For this post, I am participating in...
(not sponsored by Pinterest or anyone else, just inspired by Katie of Bower Power and Sherry of Young House Love to get people to stop pinning and start doing).
I'm not 100% sure I should admit this here, but I only recently joined Pinterest and have still not really gotten into using it. So this project didn't actually come from my Pinterest pinning, but it's the same idea, I just stick URLs in my gmail task list instead.
I got this project idea from Abiding Here. I initially got thinking about doing something with maps after seeing posts on Sparks Fly and Young House Love. I liked the idea of different state maps representing where we're from. Also, my husband, Zach, has always been kind of into maps and geography, so when I told him about the idea, he said, "Yeah, that sounds good," which I took to mean, "That's an awesome idea! I am so totally psyched about it!" :-p
I decided to do four maps, representing each of our home states (Michigan and Maryland) and the states where we went to college (Massachusetts and Texas). Since we currently live in Maryland, that one kind of gets double-duty. Instead of just doing regular state maps, I decided to zoom in on the cities where we lived, and then cut out the state around that.
I initially planned to use old maps that I had from the pre-GPS navigator days, but I ran into some snags with that. First, I didn't have a map of Texas. Second, the maps I did have had bright green highlighter marking my driving route when I had used these maps to get from MD to MI and MD to MA. Third, I they weren't as zoomed-in on the specific areas as I would have liked. So, after much thinking and searching the internet for maps, I eventually gave in and made screen shots of Google maps of the desired areas. I didn't really want to use Google maps because I think they look a little cartoony compared to normal road maps, but I couldn't find any online maps that would give me the amount of zoom I wanted and in a decent resolution and that would be the same look for all the states. And in the end, I think the Google maps look pretty good. Next, I did some more internet searching and found state outline images.
Next came gimp magic. Gimp is a free Photoshop-esque program, originally developed for Linux, but now available for Windows and Mac (which I have). I'd never used it before, but I had Photoshop on my old Mac, and they're fairly similar. I did have to do some internet searching to find the tool I wanted (which was there, but had a less-intuitive icon and name than in Photoshop), but otherwise, not too hard and not too different from Photoshop. Anyway, for each map, I opened the Google map and state outline in gimp.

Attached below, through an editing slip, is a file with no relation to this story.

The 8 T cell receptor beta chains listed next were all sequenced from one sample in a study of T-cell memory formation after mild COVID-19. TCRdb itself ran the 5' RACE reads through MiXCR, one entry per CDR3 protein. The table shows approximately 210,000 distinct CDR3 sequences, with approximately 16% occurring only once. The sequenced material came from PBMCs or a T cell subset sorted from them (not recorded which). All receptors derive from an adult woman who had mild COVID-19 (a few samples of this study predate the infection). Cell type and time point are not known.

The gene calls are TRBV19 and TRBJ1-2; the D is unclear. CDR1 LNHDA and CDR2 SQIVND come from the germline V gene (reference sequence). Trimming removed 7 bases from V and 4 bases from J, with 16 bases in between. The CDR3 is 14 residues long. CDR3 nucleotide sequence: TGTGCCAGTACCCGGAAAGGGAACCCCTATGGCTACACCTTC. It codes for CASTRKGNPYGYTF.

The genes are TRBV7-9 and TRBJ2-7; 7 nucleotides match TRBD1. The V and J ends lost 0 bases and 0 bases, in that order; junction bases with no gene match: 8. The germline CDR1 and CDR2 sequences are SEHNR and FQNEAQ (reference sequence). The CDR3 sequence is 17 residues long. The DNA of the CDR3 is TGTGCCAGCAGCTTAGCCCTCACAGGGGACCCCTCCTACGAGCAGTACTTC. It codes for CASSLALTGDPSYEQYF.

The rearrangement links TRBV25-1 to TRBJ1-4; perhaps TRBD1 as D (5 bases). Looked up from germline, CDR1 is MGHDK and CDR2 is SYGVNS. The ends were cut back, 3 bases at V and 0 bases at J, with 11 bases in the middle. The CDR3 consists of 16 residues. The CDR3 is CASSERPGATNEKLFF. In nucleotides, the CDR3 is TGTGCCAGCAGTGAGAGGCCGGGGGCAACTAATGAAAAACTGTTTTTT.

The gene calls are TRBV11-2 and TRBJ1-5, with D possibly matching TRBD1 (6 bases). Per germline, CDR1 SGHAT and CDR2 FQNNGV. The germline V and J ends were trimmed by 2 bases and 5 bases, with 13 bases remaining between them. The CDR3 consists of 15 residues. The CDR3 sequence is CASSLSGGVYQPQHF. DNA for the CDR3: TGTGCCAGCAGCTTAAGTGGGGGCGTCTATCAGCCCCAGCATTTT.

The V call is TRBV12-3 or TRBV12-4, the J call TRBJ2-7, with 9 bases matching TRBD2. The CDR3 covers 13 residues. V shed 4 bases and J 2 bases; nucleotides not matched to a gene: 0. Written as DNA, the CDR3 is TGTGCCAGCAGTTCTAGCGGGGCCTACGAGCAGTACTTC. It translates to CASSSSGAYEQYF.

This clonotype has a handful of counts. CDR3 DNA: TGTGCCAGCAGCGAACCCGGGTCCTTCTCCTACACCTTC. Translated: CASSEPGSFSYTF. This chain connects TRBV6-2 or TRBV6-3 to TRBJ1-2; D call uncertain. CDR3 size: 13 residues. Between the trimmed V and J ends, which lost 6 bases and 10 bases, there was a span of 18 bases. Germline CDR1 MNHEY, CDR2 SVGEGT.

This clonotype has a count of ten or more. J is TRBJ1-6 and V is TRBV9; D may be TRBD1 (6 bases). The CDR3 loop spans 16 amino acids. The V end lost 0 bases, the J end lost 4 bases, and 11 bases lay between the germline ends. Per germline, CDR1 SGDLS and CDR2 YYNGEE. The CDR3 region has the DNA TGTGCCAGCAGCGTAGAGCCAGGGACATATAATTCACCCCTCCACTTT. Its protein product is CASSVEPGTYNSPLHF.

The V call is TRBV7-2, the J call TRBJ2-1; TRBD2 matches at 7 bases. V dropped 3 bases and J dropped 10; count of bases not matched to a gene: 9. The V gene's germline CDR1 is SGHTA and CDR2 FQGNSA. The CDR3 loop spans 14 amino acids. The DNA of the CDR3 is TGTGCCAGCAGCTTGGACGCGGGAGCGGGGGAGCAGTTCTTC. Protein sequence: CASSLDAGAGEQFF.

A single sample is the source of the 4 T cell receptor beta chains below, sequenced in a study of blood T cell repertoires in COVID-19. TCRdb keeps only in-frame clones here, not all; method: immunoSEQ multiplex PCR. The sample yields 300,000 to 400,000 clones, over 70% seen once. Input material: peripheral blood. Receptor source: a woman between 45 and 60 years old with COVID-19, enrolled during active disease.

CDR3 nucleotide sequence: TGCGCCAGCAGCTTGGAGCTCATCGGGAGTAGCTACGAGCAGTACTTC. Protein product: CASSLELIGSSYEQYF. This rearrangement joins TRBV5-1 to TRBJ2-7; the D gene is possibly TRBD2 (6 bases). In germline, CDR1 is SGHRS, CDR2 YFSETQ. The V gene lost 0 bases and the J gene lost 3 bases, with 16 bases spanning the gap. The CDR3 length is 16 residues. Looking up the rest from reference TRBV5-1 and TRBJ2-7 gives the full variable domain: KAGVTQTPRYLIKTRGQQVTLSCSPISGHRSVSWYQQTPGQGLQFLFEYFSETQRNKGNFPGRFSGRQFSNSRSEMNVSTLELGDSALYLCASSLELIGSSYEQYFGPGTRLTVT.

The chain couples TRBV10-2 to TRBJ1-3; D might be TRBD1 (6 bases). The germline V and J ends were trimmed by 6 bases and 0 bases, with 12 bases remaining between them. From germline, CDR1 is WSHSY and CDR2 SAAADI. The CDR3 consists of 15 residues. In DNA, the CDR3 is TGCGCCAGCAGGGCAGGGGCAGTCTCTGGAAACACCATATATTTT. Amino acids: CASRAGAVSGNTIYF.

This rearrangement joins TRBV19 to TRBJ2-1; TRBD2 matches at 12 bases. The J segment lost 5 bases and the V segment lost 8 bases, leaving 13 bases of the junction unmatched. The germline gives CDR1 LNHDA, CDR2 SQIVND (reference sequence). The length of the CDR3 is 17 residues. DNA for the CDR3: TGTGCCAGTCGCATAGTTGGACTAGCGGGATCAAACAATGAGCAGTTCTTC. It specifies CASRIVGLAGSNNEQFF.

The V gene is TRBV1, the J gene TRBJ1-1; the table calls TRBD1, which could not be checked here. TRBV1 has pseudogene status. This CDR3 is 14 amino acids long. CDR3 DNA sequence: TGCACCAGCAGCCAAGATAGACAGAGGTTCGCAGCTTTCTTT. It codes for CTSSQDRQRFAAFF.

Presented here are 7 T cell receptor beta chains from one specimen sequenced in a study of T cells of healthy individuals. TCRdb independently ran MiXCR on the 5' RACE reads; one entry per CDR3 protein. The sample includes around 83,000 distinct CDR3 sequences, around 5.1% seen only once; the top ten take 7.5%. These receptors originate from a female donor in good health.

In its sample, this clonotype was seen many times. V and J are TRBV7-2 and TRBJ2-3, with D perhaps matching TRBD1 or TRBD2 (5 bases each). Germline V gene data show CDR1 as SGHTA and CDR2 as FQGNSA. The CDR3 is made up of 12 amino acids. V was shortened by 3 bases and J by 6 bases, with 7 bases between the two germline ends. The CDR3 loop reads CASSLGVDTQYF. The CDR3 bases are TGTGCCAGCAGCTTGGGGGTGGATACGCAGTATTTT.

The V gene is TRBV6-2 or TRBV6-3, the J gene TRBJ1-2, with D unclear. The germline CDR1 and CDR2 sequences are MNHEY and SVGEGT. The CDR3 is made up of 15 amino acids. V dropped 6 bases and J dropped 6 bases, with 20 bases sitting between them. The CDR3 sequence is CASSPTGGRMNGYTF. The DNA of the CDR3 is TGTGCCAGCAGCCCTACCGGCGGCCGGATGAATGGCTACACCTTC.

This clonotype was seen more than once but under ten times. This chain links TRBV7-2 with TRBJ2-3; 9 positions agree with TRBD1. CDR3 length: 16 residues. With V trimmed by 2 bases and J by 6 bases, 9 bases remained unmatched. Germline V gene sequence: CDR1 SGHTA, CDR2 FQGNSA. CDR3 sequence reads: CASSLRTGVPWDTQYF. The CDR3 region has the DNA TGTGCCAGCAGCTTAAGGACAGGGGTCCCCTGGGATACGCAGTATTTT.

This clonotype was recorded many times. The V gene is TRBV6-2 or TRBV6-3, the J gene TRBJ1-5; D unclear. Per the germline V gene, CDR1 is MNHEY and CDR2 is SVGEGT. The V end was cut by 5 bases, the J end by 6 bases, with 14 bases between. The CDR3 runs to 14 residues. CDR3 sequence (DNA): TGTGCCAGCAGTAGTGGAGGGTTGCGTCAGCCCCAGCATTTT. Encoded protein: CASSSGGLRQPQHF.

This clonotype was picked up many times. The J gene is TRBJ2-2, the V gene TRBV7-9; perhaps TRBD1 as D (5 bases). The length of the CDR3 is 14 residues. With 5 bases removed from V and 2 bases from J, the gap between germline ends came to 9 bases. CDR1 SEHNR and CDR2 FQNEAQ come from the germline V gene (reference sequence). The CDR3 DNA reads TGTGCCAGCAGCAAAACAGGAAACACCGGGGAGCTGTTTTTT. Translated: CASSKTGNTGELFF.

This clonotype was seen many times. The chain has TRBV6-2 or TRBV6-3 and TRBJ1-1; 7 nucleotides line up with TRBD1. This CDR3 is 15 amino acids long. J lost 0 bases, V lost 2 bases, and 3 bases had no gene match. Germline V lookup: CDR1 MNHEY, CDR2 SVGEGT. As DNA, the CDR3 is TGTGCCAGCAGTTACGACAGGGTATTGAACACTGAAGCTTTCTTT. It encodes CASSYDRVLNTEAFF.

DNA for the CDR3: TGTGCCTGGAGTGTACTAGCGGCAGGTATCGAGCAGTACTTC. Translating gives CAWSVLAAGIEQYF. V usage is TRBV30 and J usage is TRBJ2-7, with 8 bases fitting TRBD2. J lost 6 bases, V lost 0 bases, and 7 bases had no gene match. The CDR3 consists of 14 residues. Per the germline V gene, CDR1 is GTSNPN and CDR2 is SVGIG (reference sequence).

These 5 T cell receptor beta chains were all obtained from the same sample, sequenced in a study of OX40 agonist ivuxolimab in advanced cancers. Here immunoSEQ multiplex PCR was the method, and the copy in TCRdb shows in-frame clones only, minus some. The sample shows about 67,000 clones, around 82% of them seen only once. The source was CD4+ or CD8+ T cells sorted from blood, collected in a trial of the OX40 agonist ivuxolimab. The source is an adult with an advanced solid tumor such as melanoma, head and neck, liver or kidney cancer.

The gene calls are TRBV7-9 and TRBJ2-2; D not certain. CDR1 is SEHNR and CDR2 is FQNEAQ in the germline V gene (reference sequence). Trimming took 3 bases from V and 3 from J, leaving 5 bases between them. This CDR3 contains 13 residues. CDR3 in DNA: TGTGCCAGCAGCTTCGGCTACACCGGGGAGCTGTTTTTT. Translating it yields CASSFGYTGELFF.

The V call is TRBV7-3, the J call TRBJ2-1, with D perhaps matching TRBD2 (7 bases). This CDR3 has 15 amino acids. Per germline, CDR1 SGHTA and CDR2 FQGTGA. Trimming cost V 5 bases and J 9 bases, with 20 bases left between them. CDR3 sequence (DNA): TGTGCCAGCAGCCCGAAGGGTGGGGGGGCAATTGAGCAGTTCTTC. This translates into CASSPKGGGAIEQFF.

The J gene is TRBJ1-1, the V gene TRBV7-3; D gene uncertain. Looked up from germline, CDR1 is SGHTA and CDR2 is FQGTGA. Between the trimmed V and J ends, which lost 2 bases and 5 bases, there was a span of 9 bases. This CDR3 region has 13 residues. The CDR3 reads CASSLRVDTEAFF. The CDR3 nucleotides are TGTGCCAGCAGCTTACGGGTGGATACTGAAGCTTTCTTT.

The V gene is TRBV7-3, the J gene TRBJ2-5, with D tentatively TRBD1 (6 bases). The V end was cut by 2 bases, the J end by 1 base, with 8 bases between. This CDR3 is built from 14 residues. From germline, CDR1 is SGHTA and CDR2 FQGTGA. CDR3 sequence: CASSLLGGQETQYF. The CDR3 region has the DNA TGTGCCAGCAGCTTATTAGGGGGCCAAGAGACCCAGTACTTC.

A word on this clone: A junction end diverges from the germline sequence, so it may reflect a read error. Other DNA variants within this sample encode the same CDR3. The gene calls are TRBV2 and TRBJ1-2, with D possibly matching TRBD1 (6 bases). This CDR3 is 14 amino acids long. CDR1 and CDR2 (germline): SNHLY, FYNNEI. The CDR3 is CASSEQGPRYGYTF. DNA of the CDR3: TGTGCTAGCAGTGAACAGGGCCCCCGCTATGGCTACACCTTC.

I used the fuzzy select tool () to select the inside of the state outline (just use the tool to click on the white inside part). This is similar to Photoshop's magic eraser tool. A dotted line will appear around the state outline, just inside the black line. Hit delete to erase the white background, making the background see-through. Then I had to make the size of my outline match up with the size of my Google map. I did this by looking at the dimensions shown in the window header of the map picture, then went in the 'Image' menu and chose 'Scale Image'. In the dialog box that opens, I chose the smaller dimension of the map (height for MD and MA, width for MI and TX), and set the corresponding dimension of the outline to match that. Then I simply selected the outline image and copied and pasted it onto the map image. Ta-da!
For ease of printing, I then exported the combined outline map image into a jpg or tiff and inserted it as an image in PowerPoint, where I cropped off most of the map edges that didn't make it inside the outline. After printing came the real hard part -- cutting them out. All those little wiggles and juts had me wishing we were from somewhere else, like Colorado or Utah! At one point, I tried using an xacto knife, but I wasn't able to get as clean a cut as with my small, sharp scissors.
Next came the second hardest part -- finding frames! I wanted square frames, so they could all look the same, even though MD and MA are short and wide and MI is a little taller, and TX is pretty much square. Apparently, demand for square frames is pretty low, making white, 12" x 12" frames difficult to find, especially at a price I deemed not ridiculous to pay for four frames. In the end, I found 40%-off brown 12" x 12" frames at Michael's, which I spray-painted white using leftover paint from my big guest room furniture spray-painting project (post yet to come, so stay tuned!). Also at Michael's, I got some light green scrapbook paper on which to mount the maps. And the result, is pretty much what I had hoped for: